11 August 2010
in the weeds
i think it was karen who wanted to see a picture of my vinyl cutting machine... above it is. it doesn't have a name... maybe it should. suggestions?
i'm using it for 2 purposes at the moment. i'm making an edition which i'll talk more about soon... and i'm making a series of doilies for the show i'm having in november at angels gate . the one all about deforrestation.
in one way this machine is saving me a ton of time/energy. it takes me so long to paint doilies on the wall and with decals i just get to stick them wherever i want. but there's been a learning curve with the machine.
trying to figure out the thickness that the doilies need to be so that they still look delicate but aren't a complete pain to weed has been a challenge. WEEDING - that's a whole thing too. weeding is the technical term for removing all the parts of the sticker so that the image is how you want it to be. it basically means sitting w/ an exacto knife and lifting all these areas off. in the end as far as for an installation - i'll save time in the space not having to paint all the doilies one by one. instead of having to be in the space for a week, i'm spending weeks prepping the stickers. it's a trade off. [the other good thing is that someone else can potentially do a doily installation for me now! woo hoo!]
it's also been a challenge figuring out how to set up the machine to cut at the right depth. too shallow and weeding is torture. too deep and it cuts through the design, not to mention the backing of the vinyl - which is no good.
i sit at night w/ my exacto on the floor [on a pillow] at the coffee table making doilies emerge. in a way it's a good metaphor for a lot of what is happening in my mind and in the studio. i've been thinking a lot lately about what i edit or remove and what i leave behind. in a sense it's basic composition, right? and everyone has their compositional tendencies. there's sort of a subtle difference for me in the trajectories of these actions. i can leave behind something that i'm not completely sure of - maybe in the end i'll remove it, but often if i let it sit it might make the cut. the process of editing for me, though, is much more cut throat. if i feel like something needs to be removed i often have this very strong impulse - like it MUST be gone now. fundamentally, though, i like this vinyl cutting process because it is about REMOVAL - what you take away ends up giving you an image. so often art making is about ADDITION - what you put down or add in order to make a final piece. it's nice to think about things from an opposite point of view.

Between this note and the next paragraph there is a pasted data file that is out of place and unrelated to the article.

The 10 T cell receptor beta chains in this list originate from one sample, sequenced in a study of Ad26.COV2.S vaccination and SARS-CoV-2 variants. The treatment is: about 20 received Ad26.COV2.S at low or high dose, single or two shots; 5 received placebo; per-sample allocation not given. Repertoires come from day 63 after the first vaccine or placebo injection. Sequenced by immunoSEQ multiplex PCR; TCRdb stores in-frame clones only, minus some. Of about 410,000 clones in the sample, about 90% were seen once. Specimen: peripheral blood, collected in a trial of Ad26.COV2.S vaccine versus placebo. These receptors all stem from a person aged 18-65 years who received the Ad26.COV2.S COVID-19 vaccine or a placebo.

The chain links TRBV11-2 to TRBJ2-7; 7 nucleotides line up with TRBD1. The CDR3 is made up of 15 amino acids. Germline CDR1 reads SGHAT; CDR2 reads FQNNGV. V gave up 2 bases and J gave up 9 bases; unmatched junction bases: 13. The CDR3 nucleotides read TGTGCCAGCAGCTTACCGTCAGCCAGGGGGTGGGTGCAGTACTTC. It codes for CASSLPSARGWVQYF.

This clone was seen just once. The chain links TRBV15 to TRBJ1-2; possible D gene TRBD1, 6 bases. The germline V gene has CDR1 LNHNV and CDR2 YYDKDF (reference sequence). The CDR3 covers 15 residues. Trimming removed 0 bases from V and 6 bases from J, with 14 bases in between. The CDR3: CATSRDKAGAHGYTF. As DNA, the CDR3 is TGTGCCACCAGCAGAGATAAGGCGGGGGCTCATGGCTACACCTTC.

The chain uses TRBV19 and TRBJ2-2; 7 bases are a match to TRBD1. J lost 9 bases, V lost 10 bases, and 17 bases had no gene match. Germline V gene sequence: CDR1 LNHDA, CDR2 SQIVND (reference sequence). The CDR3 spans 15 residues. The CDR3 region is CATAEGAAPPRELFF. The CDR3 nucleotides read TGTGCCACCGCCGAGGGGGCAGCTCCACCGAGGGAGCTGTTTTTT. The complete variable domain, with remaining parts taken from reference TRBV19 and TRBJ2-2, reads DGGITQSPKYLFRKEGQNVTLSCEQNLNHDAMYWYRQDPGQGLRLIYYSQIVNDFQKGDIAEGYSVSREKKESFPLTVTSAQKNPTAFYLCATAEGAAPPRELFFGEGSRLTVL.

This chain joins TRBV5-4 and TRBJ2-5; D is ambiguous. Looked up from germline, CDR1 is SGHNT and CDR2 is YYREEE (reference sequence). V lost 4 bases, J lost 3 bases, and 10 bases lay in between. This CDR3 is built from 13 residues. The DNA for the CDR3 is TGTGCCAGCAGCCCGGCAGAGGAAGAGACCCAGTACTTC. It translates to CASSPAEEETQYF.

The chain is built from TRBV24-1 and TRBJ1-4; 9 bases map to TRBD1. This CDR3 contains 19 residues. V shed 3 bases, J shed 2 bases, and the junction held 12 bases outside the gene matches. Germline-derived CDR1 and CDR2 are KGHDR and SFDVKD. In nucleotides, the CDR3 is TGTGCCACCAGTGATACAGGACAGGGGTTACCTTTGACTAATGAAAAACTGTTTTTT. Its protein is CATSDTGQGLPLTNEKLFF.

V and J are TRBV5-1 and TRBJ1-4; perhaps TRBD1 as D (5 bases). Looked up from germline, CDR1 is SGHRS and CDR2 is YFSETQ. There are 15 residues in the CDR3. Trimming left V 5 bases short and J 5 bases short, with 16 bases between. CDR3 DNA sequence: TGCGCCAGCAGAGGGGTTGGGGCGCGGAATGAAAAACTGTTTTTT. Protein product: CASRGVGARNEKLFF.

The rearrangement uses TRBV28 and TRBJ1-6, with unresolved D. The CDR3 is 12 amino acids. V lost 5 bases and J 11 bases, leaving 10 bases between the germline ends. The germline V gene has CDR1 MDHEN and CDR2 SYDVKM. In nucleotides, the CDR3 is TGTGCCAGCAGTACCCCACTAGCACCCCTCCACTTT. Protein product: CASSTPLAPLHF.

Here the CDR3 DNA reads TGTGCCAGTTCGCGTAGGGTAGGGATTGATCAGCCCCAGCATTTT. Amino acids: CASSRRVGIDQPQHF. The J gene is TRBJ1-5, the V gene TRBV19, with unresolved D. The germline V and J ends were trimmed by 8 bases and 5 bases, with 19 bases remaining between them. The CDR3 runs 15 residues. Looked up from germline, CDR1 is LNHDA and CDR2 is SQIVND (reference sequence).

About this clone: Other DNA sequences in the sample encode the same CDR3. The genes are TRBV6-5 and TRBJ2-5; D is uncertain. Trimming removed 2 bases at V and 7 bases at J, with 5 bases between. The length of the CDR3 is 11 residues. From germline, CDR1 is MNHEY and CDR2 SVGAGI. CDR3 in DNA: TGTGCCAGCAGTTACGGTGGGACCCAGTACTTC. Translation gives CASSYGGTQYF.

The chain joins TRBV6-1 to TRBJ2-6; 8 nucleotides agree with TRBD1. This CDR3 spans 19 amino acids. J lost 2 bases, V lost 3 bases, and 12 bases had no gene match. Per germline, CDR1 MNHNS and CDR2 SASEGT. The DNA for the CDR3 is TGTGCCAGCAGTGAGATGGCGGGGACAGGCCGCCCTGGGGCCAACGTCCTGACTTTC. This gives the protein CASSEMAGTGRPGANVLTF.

when i sit there doing this mindless busy work my mind wanders. what do i "weed" out of my thoughts... which memories make the cut, which do i try to weed out, or allow to fade because they are hurtful or not as interesting? these days i feel like my brain is a jumble of plans, lists, obligations - i need someone to come in with the exacto knife and leave behind a pretty organized picture.
i am, though, really pleased at how i can make these look like they are hand generated. i did DRAW and scan them into the computer, but it's gratifying to see that the feeling translates. at least i think it does.
what else is going on in the studio?
i've been playing some more with the discards/leftovers of print runs. above is a piece for an upcoming auction that benefits the Rock Paper Scissors collective .
it's really freeing to "rescue" these. for whatever reason [not straight, off center, bad print, or simply an extra] they didn't make it into the edition, and i simply didn't have the heart to throw them away. i like just adding imagery on a whim. the kite... just because.... and little glowing clouds [thanks to interference paint, they do really have a sheen].
the countdown to the end of summer starts over here.... 2 weeks? yikes. shhhhh